Included in that proposal were under- or overcrossings across Covell Boulevard and a vehicle road that would run from the eastern side of The Cannery site across the agricultural land to Pole Line Road.
But commissioners appeared uninterested in this plan.
“The bicycle advocates have not been shy been coming to the microphone (to discuss connectivity issues),” said Commissioner George Hague. “I haven’t heard one of them support this (North Davis Land Company) proposal. The only ones that have come to support this proposal are the ones proposing it.”
Commissioners also spoke at length about potentially reconfiguring the J Street and Covell intersection, the main entrance of the development, into a two-lane roundabout — with pedestrian and bicycle tunnels running underneath it — rather than a traditional signalized intersection.
Commissioner Herman Boschken believes roundabouts tread more lightly on the environment than basic intersections because of the constant flow of traffic through them.
Eventually, with the developer voicing strong concerns against the idea, the commission agreed to recommend that the city look into all avenues to reduce impacts on air quality and safety at intersections, which still could include roundabouts.
After connectivity, the subject most often broached by community members during public comment centered on senior housing.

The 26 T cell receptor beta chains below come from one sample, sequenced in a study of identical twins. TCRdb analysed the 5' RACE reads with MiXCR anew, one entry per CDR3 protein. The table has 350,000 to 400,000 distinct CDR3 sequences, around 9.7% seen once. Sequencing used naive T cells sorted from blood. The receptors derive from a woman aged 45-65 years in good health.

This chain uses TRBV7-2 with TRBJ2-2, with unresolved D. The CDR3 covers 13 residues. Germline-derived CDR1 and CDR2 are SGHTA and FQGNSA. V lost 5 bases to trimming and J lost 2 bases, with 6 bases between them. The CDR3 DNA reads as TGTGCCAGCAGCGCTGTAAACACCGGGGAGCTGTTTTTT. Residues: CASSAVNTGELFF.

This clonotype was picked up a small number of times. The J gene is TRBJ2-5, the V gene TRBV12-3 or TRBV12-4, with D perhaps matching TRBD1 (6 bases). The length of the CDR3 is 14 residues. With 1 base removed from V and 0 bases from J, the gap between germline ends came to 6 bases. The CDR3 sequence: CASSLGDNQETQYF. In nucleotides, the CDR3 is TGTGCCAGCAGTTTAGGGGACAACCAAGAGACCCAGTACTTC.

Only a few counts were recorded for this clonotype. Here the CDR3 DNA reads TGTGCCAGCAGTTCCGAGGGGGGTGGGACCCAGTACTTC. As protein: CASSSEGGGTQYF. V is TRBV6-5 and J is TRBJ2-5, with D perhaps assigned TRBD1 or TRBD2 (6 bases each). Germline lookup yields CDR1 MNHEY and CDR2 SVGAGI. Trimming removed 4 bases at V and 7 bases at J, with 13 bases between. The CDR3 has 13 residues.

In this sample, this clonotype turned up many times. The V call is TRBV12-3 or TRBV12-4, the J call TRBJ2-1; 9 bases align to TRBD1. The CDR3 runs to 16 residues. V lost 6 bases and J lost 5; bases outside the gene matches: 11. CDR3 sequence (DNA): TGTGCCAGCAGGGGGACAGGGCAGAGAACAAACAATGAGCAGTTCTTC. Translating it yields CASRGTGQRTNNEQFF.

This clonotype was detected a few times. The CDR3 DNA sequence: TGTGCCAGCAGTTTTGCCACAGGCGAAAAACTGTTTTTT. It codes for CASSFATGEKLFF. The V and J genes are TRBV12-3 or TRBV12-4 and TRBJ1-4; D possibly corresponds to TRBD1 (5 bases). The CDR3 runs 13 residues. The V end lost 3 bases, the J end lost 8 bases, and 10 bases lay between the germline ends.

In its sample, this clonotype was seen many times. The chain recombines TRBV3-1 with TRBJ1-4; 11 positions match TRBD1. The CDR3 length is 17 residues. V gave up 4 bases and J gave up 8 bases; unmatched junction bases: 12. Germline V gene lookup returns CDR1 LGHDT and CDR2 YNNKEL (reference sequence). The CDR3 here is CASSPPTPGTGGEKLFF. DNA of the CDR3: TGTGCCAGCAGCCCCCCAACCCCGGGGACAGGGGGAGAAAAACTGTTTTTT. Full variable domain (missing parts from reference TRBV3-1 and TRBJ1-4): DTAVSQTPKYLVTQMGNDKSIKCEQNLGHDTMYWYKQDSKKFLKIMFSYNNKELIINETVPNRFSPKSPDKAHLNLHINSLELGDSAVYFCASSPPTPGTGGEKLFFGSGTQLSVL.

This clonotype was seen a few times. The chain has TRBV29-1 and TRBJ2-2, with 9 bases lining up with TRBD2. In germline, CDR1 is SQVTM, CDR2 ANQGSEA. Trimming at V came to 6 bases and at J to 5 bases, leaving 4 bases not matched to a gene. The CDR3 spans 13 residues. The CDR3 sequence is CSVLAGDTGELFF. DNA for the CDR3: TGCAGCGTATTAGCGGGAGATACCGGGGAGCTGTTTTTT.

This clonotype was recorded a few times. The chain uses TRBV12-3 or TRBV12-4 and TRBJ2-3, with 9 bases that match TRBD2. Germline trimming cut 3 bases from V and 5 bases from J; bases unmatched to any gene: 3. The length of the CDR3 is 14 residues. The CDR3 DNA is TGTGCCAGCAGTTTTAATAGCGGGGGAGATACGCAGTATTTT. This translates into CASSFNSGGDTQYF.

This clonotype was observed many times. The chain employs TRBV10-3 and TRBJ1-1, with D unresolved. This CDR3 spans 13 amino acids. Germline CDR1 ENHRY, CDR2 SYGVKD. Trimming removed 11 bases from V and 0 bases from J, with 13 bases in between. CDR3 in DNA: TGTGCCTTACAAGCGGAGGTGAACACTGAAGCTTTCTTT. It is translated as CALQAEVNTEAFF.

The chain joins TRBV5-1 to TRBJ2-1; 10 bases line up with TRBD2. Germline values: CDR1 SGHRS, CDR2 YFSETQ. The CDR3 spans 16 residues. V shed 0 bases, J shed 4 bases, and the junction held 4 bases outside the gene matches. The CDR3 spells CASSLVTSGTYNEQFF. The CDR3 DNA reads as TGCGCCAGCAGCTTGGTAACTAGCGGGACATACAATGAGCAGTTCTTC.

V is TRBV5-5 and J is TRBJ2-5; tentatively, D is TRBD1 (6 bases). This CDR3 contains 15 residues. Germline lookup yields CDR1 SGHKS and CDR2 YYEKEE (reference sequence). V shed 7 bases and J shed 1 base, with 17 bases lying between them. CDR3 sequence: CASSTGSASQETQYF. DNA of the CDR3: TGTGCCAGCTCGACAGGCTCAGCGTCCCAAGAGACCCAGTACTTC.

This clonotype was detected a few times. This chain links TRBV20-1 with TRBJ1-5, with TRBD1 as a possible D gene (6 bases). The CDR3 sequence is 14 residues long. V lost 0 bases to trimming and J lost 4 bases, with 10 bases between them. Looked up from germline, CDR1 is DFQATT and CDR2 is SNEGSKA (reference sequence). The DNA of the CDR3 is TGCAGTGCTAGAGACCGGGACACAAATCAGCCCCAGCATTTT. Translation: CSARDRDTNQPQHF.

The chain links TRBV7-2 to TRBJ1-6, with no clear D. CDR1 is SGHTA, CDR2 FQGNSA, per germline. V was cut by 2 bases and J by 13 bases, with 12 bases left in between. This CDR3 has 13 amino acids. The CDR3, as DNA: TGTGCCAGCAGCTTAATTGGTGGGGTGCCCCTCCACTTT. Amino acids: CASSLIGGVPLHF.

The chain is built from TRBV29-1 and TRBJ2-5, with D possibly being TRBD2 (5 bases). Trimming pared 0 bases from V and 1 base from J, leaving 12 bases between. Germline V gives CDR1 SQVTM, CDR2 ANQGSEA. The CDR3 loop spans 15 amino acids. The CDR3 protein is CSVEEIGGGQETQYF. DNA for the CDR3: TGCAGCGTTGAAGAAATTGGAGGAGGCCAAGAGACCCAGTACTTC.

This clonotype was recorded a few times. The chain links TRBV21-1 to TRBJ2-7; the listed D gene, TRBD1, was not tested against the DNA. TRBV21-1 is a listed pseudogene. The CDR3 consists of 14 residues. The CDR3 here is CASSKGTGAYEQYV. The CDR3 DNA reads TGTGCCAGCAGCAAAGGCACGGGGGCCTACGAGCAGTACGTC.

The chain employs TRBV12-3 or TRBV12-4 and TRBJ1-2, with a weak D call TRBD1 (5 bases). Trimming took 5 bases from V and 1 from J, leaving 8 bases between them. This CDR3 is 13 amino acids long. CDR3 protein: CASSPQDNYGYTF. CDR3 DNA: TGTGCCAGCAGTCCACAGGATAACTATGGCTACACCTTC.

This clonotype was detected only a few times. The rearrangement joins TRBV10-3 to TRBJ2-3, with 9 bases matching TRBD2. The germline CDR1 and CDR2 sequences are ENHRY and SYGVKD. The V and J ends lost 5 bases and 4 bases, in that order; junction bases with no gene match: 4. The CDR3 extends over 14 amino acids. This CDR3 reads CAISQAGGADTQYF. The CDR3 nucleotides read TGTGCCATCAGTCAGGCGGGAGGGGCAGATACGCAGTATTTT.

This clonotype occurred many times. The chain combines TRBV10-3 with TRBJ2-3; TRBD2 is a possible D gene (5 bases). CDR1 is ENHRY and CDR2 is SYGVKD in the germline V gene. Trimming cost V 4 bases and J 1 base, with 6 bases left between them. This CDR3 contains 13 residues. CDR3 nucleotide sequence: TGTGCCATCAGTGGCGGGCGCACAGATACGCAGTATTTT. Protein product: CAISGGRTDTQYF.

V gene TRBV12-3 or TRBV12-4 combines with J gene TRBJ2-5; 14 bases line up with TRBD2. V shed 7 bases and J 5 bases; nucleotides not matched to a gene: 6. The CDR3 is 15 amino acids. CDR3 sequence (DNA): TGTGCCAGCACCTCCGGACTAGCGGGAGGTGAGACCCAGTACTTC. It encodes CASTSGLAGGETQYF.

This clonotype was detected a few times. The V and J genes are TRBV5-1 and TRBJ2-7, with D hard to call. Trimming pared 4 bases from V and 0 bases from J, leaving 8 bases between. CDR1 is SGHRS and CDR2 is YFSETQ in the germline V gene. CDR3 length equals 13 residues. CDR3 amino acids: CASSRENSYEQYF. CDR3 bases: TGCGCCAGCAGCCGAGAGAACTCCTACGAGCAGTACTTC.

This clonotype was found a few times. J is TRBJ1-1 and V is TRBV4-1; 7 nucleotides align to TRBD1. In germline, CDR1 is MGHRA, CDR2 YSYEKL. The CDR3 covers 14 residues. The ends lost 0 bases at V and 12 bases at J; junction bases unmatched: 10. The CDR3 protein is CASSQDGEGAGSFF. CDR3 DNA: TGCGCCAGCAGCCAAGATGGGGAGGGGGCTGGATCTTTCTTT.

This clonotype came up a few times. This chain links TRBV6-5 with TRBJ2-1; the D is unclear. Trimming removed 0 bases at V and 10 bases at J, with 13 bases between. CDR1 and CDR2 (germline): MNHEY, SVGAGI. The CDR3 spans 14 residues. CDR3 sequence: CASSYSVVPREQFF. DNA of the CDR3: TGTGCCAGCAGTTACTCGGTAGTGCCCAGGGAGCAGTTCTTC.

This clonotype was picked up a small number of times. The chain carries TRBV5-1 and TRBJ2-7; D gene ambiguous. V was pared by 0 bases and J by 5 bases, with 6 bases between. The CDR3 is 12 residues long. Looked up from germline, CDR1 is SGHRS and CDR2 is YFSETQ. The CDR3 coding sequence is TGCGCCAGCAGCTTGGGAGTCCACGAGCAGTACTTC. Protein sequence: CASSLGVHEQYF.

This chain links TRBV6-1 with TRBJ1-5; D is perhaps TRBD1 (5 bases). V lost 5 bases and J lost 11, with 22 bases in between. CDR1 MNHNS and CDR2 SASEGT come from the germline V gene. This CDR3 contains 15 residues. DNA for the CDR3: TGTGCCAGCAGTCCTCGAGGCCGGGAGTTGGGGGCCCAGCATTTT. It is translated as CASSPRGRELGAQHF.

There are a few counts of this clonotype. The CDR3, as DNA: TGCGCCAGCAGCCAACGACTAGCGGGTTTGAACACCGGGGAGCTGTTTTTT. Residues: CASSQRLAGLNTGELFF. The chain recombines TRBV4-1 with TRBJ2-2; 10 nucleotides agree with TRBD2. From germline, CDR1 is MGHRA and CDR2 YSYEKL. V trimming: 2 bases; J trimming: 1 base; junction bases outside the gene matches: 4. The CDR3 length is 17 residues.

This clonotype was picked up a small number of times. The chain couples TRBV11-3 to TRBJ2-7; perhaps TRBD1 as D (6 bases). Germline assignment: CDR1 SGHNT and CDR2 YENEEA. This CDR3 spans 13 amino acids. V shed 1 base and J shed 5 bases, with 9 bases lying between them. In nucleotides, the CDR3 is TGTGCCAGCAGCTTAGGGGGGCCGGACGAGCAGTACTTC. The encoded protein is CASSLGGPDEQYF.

Scores of seniors have urged the commission to require the developer to build more single-story homes; members of the local organization Choices for Healthy Aging say those homes best serve the senior demographic.
But the commission appeared satisfied with the mix of housing types because of the emphasis on the neighborhood being multigenerational.
“I think the whole concept of the project is to have a multigenerational mixed-use,” said Ananya Choudhuri, who chaired the meeting Wednesday as both chair Rob Hofmann and vice chair Marilee Hanson were unable to attend.
“Turning everything into single-family, single-story homes defeats the purpose of the project.”
Another issue members of the community have raised has been ensuring that the development goes far enough in terms of the sustainability of the housing.
The Valley Climate Action Center, a local group that advocates for reductions in carbon emissions, has been pushing for The Cannery homes to be built net-zero energy.
The developer has committed 1.5 kW of solar power to all 367 single-family homes. But commissioner Mark Braly, who’s also member of the VCAC, made a motion Wednesday that passed 5-1 to recommend that the city hire an independent expert to look at the costs of building all homes as net-zero energy and whether that would significantly raise the cost of the home at time of sale.
With the Planning Commission’s recommendation in hand, ConAgra will now seek approval of the application from the City Council. The council is scheduled to host two initial public meetings on The Cannery on Oct. 22 and Nov. 12 and make its final decision on the proposal Nov. 19.
— Reach Tom Sakash at firstname.lastname@example.org or 530-747-8057. Follow him on Twitter at @TomSakash